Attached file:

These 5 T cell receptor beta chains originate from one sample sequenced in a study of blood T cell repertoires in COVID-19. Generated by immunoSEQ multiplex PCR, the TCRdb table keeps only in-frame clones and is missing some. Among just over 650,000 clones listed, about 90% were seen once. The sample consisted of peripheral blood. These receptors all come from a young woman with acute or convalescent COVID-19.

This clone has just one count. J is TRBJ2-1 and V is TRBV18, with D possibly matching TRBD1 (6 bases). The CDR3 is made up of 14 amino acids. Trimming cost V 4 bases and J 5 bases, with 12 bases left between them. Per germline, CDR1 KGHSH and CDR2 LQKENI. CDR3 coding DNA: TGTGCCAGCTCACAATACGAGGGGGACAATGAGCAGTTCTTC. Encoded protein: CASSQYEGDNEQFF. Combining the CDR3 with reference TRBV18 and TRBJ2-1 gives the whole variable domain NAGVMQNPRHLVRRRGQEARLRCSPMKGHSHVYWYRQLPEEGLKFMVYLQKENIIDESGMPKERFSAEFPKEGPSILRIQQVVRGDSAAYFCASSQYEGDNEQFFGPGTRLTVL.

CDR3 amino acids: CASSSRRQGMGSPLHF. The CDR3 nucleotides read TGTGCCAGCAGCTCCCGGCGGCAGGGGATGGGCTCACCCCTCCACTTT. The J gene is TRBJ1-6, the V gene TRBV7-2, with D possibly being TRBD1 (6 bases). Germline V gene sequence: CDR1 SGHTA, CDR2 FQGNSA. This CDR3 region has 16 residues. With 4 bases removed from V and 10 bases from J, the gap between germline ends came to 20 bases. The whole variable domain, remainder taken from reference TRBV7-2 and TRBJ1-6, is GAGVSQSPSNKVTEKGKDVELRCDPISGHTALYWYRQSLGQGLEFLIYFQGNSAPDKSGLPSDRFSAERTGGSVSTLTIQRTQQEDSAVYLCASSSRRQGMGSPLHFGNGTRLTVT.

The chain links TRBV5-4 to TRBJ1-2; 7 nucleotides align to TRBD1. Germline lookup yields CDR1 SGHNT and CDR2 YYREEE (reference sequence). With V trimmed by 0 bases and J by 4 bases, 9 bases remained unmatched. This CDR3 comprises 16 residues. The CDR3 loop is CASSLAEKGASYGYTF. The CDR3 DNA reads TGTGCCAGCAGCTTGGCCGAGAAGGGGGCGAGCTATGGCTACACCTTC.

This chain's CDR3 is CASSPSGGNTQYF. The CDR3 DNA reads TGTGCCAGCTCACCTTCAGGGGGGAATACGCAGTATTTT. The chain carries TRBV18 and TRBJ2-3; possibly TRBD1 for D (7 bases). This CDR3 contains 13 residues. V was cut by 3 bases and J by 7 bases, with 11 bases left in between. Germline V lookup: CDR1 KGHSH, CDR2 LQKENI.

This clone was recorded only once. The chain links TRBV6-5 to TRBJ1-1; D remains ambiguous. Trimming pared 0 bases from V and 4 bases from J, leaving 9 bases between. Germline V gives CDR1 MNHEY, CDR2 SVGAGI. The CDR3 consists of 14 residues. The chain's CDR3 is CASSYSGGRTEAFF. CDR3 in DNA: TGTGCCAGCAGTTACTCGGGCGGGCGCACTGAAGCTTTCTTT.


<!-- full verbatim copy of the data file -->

These 5 T cell receptor beta chains originate from one sample sequenced in a study of blood T cell repertoires in COVID-19. Generated by immunoSEQ multiplex PCR, the TCRdb table keeps only in-frame clones and is missing some. Among just over 650,000 clones listed, about 90% were seen once. The sample consisted of peripheral blood. These receptors all come from a young woman with acute or convalescent COVID-19.

This clone has just one count. J is TRBJ2-1 and V is TRBV18, with D possibly matching TRBD1 (6 bases). The CDR3 is made up of 14 amino acids. Trimming cost V 4 bases and J 5 bases, with 12 bases left between them. Per germline, CDR1 KGHSH and CDR2 LQKENI. CDR3 coding DNA: TGTGCCAGCTCACAATACGAGGGGGACAATGAGCAGTTCTTC. Encoded protein: CASSQYEGDNEQFF. Combining the CDR3 with reference TRBV18 and TRBJ2-1 gives the whole variable domain NAGVMQNPRHLVRRRGQEARLRCSPMKGHSHVYWYRQLPEEGLKFMVYLQKENIIDESGMPKERFSAEFPKEGPSILRIQQVVRGDSAAYFCASSQYEGDNEQFFGPGTRLTVL.

CDR3 amino acids: CASSSRRQGMGSPLHF. The CDR3 nucleotides read TGTGCCAGCAGCTCCCGGCGGCAGGGGATGGGCTCACCCCTCCACTTT. The J gene is TRBJ1-6, the V gene TRBV7-2, with D possibly being TRBD1 (6 bases). Germline V gene sequence: CDR1 SGHTA, CDR2 FQGNSA. This CDR3 region has 16 residues. With 4 bases removed from V and 10 bases from J, the gap between germline ends came to 20 bases. The whole variable domain, remainder taken from reference TRBV7-2 and TRBJ1-6, is GAGVSQSPSNKVTEKGKDVELRCDPISGHTALYWYRQSLGQGLEFLIYFQGNSAPDKSGLPSDRFSAERTGGSVSTLTIQRTQQEDSAVYLCASSSRRQGMGSPLHFGNGTRLTVT.

The chain links TRBV5-4 to TRBJ1-2; 7 nucleotides align to TRBD1. Germline lookup yields CDR1 SGHNT and CDR2 YYREEE (reference sequence). With V trimmed by 0 bases and J by 4 bases, 9 bases remained unmatched. This CDR3 comprises 16 residues. The CDR3 loop is CASSLAEKGASYGYTF. The CDR3 DNA reads TGTGCCAGCAGCTTGGCCGAGAAGGGGGCGAGCTATGGCTACACCTTC.

This chain's CDR3 is CASSPSGGNTQYF. The CDR3 DNA reads TGTGCCAGCTCACCTTCAGGGGGGAATACGCAGTATTTT. The chain carries TRBV18 and TRBJ2-3; possibly TRBD1 for D (7 bases). This CDR3 contains 13 residues. V was cut by 3 bases and J by 7 bases, with 11 bases left in between. Germline V lookup: CDR1 KGHSH, CDR2 LQKENI.

This clone was recorded only once. The chain links TRBV6-5 to TRBJ1-1; D remains ambiguous. Trimming pared 0 bases from V and 4 bases from J, leaving 9 bases between. Germline V gives CDR1 MNHEY, CDR2 SVGAGI. The CDR3 consists of 14 residues. The chain's CDR3 is CASSYSGGRTEAFF. CDR3 in DNA: TGTGCCAGCAGTTACTCGGGCGGGCGCACTGAAGCTTTCTTT.